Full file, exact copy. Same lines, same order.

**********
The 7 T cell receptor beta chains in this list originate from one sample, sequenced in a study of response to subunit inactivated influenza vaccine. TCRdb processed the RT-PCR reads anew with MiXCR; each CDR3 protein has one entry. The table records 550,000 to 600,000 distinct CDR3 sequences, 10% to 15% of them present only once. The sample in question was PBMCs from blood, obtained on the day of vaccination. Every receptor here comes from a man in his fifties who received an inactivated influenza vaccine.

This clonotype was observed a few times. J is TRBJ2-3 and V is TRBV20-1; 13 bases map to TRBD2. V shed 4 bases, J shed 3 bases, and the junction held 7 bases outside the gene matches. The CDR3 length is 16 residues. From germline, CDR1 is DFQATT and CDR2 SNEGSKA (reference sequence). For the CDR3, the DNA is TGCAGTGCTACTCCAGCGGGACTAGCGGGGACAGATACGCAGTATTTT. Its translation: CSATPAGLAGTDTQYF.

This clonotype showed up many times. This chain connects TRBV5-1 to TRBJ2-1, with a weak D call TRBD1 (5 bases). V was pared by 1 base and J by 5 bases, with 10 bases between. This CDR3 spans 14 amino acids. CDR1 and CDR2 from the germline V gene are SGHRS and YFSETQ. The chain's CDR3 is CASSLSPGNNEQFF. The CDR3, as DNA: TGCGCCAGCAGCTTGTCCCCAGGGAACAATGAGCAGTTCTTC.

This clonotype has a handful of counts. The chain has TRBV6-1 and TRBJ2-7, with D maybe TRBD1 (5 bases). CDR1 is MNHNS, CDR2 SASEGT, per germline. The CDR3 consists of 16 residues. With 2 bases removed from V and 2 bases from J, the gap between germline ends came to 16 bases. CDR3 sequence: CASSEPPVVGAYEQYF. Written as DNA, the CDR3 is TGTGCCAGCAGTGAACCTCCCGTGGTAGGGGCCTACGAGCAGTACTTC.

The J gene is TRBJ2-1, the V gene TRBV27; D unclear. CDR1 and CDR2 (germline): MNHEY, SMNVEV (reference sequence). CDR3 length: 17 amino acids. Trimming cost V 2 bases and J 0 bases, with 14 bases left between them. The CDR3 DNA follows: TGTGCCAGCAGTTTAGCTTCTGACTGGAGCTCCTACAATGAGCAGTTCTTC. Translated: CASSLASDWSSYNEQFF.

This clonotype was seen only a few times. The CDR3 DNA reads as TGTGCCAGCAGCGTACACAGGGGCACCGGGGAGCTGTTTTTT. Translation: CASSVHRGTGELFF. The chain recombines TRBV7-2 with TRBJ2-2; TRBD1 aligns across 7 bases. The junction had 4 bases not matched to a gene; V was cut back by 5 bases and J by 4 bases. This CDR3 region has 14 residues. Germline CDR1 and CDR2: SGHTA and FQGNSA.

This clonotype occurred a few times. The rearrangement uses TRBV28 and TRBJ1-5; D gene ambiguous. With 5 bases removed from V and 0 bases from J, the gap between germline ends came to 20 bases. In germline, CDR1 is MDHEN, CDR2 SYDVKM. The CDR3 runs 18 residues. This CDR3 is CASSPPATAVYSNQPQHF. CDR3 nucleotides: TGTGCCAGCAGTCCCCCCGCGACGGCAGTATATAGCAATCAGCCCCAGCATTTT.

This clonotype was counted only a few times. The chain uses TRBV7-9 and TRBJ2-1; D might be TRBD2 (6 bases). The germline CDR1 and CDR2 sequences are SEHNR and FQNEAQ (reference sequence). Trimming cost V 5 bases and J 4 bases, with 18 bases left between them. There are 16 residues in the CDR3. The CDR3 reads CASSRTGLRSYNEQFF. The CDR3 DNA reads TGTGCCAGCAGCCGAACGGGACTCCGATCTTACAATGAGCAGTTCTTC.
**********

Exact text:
The 7 T cell receptor beta chains in this list originate from one sample, sequenced in a study of response to subunit inactivated influenza vaccine. TCRdb processed the RT-PCR reads anew with MiXCR; each CDR3 protein has one entry. The table records 550,000 to 600,000 distinct CDR3 sequences, 10% to 15% of them present only once. The sample in question was PBMCs from blood, obtained on the day of vaccination. Every receptor here comes from a man in his fifties who received an inactivated influenza vaccine.

This clonotype was observed a few times. J is TRBJ2-3 and V is TRBV20-1; 13 bases map to TRBD2. V shed 4 bases, J shed 3 bases, and the junction held 7 bases outside the gene matches. The CDR3 length is 16 residues. From germline, CDR1 is DFQATT and CDR2 SNEGSKA (reference sequence). For the CDR3, the DNA is TGCAGTGCTACTCCAGCGGGACTAGCGGGGACAGATACGCAGTATTTT. Its translation: CSATPAGLAGTDTQYF.

This clonotype showed up many times. This chain connects TRBV5-1 to TRBJ2-1, with a weak D call TRBD1 (5 bases). V was pared by 1 base and J by 5 bases, with 10 bases between. This CDR3 spans 14 amino acids. CDR1 and CDR2 from the germline V gene are SGHRS and YFSETQ. The chain's CDR3 is CASSLSPGNNEQFF. The CDR3, as DNA: TGCGCCAGCAGCTTGTCCCCAGGGAACAATGAGCAGTTCTTC.

This clonotype has a handful of counts. The chain has TRBV6-1 and TRBJ2-7, with D maybe TRBD1 (5 bases). CDR1 is MNHNS, CDR2 SASEGT, per germline. The CDR3 consists of 16 residues. With 2 bases removed from V and 2 bases from J, the gap between germline ends came to 16 bases. CDR3 sequence: CASSEPPVVGAYEQYF. Written as DNA, the CDR3 is TGTGCCAGCAGTGAACCTCCCGTGGTAGGGGCCTACGAGCAGTACTTC.

The J gene is TRBJ2-1, the V gene TRBV27; D unclear. CDR1 and CDR2 (germline): MNHEY, SMNVEV (reference sequence). CDR3 length: 17 amino acids. Trimming cost V 2 bases and J 0 bases, with 14 bases left between them. The CDR3 DNA follows: TGTGCCAGCAGTTTAGCTTCTGACTGGAGCTCCTACAATGAGCAGTTCTTC. Translated: CASSLASDWSSYNEQFF.

This clonotype was seen only a few times. The CDR3 DNA reads as TGTGCCAGCAGCGTACACAGGGGCACCGGGGAGCTGTTTTTT. Translation: CASSVHRGTGELFF. The chain recombines TRBV7-2 with TRBJ2-2; TRBD1 aligns across 7 bases. The junction had 4 bases not matched to a gene; V was cut back by 5 bases and J by 4 bases. This CDR3 region has 14 residues. Germline CDR1 and CDR2: SGHTA and FQGNSA.

This clonotype occurred a few times. The rearrangement uses TRBV28 and TRBJ1-5; D gene ambiguous. With 5 bases removed from V and 0 bases from J, the gap between germline ends came to 20 bases. In germline, CDR1 is MDHEN, CDR2 SYDVKM. The CDR3 runs 18 residues. This CDR3 is CASSPPATAVYSNQPQHF. CDR3 nucleotides: TGTGCCAGCAGTCCCCCCGCGACGGCAGTATATAGCAATCAGCCCCAGCATTTT.

This clonotype was counted only a few times. The chain uses TRBV7-9 and TRBJ2-1; D might be TRBD2 (6 bases). The germline CDR1 and CDR2 sequences are SEHNR and FQNEAQ (reference sequence). Trimming cost V 5 bases and J 4 bases, with 18 bases left between them. There are 16 residues in the CDR3. The CDR3 reads CASSRTGLRSYNEQFF. The CDR3 DNA reads TGTGCCAGCAGCCGAACGGGACTCCGATCTTACAATGAGCAGTTCTTC.